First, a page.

IRVINE, Calif. — Missy Franklin smiled and laughed. She choked back tears in between.
“I’ve trained really, really hard the past seven months,” she said, “and was definitely hoping it would show up a little bit more.”
Franklin, the four-time 2012 Olympic champion who struggled through 2016 and was out of competition for nearly two years, did not make the final of either of her events at the U.S. Championships.
Franklin, once the world’s top swimmer, will be absent from the two biggest international meets leading up to the 2020 Tokyo Olympics — the Pan Pacific Championships in August and the 2019 World Championships in South Korea.
She placed 18th in the 200m freestyle heats on Thursday morning. On Wednesday, she was 22nd in the 100m free heats.
Franklin did not enter her trademark backstroke events later this week. She swept the backstrokes at the 2012 Olympics and 2013 Worlds and still holds the 200m back world record.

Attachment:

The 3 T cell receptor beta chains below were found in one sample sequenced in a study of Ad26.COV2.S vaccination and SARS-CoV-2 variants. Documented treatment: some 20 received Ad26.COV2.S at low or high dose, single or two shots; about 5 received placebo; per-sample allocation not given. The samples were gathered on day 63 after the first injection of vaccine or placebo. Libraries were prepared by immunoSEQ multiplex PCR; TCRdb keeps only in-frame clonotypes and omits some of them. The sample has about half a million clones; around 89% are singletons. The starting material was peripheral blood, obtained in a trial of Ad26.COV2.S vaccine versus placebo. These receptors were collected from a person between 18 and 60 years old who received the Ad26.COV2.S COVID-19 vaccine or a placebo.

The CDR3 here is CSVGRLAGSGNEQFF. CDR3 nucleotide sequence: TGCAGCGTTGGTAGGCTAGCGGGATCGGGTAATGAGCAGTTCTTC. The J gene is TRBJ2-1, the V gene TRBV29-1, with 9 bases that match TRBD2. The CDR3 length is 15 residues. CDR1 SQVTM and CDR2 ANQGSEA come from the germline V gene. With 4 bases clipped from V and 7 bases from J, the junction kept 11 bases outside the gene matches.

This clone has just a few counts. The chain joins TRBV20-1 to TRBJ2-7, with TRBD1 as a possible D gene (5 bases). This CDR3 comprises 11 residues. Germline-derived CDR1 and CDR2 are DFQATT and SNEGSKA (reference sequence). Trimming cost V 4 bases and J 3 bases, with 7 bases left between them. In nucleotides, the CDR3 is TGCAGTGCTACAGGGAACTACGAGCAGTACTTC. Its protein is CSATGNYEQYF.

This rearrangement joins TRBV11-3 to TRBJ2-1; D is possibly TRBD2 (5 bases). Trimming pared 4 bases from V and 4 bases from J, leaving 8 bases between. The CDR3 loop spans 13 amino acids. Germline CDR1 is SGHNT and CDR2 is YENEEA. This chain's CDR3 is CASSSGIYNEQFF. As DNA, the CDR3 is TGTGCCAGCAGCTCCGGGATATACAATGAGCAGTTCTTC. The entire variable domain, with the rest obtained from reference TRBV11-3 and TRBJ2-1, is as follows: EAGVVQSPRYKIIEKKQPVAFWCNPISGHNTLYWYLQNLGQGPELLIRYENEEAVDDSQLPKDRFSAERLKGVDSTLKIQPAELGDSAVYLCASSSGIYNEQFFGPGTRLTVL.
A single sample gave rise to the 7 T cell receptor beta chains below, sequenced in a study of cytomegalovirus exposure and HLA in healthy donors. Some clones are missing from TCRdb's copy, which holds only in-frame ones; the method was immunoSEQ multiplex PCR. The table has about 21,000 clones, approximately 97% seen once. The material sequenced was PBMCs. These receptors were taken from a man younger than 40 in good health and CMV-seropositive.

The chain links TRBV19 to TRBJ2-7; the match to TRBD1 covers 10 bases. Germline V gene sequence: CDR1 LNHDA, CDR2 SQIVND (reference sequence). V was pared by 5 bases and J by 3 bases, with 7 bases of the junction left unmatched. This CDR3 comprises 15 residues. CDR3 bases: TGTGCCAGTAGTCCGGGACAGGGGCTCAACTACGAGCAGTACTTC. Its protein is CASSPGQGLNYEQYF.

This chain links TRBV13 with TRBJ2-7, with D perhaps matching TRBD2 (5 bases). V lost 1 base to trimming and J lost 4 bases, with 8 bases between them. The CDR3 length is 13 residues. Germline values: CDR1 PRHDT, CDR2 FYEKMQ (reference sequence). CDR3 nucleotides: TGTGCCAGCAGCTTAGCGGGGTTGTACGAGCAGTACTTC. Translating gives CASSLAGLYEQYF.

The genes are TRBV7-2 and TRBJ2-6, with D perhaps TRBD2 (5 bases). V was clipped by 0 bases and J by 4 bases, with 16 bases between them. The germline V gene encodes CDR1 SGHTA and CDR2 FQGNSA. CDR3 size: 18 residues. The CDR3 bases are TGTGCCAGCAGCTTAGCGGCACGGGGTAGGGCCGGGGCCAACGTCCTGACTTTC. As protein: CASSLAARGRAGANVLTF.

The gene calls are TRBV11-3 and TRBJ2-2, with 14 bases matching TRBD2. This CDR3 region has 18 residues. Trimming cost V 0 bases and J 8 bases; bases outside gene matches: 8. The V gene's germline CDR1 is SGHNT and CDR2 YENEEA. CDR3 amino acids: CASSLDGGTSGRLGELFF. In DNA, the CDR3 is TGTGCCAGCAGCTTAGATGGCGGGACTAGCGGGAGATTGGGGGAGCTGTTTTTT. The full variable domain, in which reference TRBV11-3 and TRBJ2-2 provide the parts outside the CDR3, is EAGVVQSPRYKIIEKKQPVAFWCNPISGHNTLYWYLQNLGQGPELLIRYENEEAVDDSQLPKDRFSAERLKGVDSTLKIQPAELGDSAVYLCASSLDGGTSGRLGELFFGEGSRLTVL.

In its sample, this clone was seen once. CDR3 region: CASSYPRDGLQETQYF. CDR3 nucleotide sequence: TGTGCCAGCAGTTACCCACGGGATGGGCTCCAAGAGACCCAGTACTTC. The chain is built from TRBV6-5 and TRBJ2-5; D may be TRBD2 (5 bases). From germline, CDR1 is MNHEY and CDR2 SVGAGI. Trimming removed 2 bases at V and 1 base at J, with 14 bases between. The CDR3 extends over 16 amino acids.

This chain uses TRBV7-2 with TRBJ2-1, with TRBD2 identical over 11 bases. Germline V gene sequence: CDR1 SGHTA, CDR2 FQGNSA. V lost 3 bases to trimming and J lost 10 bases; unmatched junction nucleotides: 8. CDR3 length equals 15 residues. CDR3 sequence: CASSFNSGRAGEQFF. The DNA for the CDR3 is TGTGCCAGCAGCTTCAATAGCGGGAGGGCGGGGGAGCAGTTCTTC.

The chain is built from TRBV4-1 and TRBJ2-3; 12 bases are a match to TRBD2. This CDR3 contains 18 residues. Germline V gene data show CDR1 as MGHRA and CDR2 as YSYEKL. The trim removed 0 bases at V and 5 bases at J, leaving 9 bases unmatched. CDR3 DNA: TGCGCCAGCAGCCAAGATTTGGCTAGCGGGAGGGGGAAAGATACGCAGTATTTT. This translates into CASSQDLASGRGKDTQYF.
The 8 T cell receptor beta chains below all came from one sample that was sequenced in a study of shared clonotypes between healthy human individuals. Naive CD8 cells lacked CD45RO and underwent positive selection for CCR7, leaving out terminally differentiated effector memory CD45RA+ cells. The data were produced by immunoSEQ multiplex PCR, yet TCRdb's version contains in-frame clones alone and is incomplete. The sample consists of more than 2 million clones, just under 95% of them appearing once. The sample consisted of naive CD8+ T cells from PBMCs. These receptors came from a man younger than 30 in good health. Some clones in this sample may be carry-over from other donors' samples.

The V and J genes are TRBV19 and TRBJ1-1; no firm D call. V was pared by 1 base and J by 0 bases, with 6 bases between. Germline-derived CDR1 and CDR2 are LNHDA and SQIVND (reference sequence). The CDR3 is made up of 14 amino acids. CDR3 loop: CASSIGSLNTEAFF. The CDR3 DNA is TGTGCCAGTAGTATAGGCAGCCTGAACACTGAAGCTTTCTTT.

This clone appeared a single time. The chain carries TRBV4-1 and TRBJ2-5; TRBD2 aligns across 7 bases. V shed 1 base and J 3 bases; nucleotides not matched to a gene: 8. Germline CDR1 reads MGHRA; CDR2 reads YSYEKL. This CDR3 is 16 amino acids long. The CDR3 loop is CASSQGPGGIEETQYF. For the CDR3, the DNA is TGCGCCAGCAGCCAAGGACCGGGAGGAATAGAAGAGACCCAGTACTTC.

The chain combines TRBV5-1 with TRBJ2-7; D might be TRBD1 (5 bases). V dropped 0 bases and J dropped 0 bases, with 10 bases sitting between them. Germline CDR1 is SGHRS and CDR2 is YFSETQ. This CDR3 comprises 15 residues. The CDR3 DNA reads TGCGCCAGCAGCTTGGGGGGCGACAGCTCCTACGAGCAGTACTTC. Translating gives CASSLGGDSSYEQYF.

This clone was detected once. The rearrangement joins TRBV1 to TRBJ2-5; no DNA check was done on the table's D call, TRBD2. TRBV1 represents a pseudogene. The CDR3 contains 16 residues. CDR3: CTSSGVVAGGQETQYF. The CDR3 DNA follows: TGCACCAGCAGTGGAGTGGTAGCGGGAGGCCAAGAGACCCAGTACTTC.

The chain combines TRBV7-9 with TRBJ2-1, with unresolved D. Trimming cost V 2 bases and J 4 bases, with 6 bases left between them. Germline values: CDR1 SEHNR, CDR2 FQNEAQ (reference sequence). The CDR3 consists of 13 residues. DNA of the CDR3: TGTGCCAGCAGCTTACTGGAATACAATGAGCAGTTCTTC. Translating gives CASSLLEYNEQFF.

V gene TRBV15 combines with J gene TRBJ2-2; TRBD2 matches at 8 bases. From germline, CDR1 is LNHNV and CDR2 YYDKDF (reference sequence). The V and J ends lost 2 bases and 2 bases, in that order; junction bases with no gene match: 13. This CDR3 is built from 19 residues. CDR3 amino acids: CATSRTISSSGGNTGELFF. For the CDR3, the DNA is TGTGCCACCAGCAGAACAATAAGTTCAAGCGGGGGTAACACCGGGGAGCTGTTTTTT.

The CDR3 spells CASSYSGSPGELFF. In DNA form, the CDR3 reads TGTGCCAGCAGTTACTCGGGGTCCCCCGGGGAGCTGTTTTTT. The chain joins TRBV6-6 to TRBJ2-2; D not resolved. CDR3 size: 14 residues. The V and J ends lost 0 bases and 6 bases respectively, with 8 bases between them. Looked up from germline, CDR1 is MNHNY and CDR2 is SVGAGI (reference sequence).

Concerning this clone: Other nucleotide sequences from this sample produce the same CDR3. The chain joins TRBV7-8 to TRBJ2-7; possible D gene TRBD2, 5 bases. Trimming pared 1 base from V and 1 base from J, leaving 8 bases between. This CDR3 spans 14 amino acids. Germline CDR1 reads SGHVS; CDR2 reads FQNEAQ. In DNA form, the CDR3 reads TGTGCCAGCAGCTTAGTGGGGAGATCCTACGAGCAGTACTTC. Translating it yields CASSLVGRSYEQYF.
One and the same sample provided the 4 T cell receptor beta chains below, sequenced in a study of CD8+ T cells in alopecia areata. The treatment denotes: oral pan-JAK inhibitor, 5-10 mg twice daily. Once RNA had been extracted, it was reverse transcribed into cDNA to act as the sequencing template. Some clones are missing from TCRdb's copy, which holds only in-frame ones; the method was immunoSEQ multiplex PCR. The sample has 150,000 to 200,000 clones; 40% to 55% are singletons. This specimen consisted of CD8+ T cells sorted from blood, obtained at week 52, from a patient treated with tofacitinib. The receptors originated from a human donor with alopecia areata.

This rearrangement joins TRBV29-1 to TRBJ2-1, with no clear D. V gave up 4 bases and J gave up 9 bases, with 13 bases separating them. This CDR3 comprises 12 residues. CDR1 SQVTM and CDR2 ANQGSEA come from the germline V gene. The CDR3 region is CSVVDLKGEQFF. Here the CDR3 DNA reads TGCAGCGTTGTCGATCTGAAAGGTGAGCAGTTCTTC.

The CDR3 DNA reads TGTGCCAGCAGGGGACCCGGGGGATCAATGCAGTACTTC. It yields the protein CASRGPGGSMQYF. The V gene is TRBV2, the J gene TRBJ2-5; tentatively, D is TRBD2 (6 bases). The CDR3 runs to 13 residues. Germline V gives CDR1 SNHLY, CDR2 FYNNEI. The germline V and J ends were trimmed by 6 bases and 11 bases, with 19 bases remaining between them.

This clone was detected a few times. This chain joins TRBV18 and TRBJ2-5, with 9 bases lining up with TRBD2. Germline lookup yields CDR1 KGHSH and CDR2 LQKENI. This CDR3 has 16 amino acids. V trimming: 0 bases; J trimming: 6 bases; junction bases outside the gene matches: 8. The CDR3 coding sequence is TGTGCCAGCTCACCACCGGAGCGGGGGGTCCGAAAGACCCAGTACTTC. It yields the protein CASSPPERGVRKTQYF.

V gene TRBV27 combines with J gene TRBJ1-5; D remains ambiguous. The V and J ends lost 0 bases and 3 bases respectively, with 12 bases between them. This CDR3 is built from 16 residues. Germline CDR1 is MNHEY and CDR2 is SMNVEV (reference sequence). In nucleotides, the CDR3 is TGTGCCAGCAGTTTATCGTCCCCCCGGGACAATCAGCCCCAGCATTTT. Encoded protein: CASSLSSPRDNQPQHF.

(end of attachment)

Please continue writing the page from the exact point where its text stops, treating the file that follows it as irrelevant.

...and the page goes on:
“My shoulders are still the most painful with backstroke,” she said, referencing surgeries on each at the beginning of 2017. Franklin said she received two cortisone shots before nationals. “I can still be in a good amount of pain on any given day.”
At this point in the last Olympic cycle, Franklin was the swim queen, coming off six gold medals at the 2013 World Championships just after her senior year in high school.
But she hasn’t returned to that level, dealing with back problems, the shoulder surgeries, three coaching changes and moves from California to Colorado back to California and, this year, Georgia.
In the last year, Franklin shared that she was diagnosed with depression and anxiety before summer 2016, when her struggles were most evident. Franklin tearfully failed to make an individual final in Rio and earned one medal, a gold on the 4x200m free relay by swimming in the preliminary heats.
She did not compete at all in 2017 due to the shoulder surgeries and relocated from the University of California at Berkeley to the University of Georgia in the winter.
Franklin, 23, returned to competition at small meets in France and Spain last month and said last week that her goal was the 2020 Olympics regardless of how nationals went.
“I would 100 times rather be sitting in Omaha in 2020 having not made the team, knowing that I tried,” she said, “rather than looking back on these last two years and always thinking what if.”
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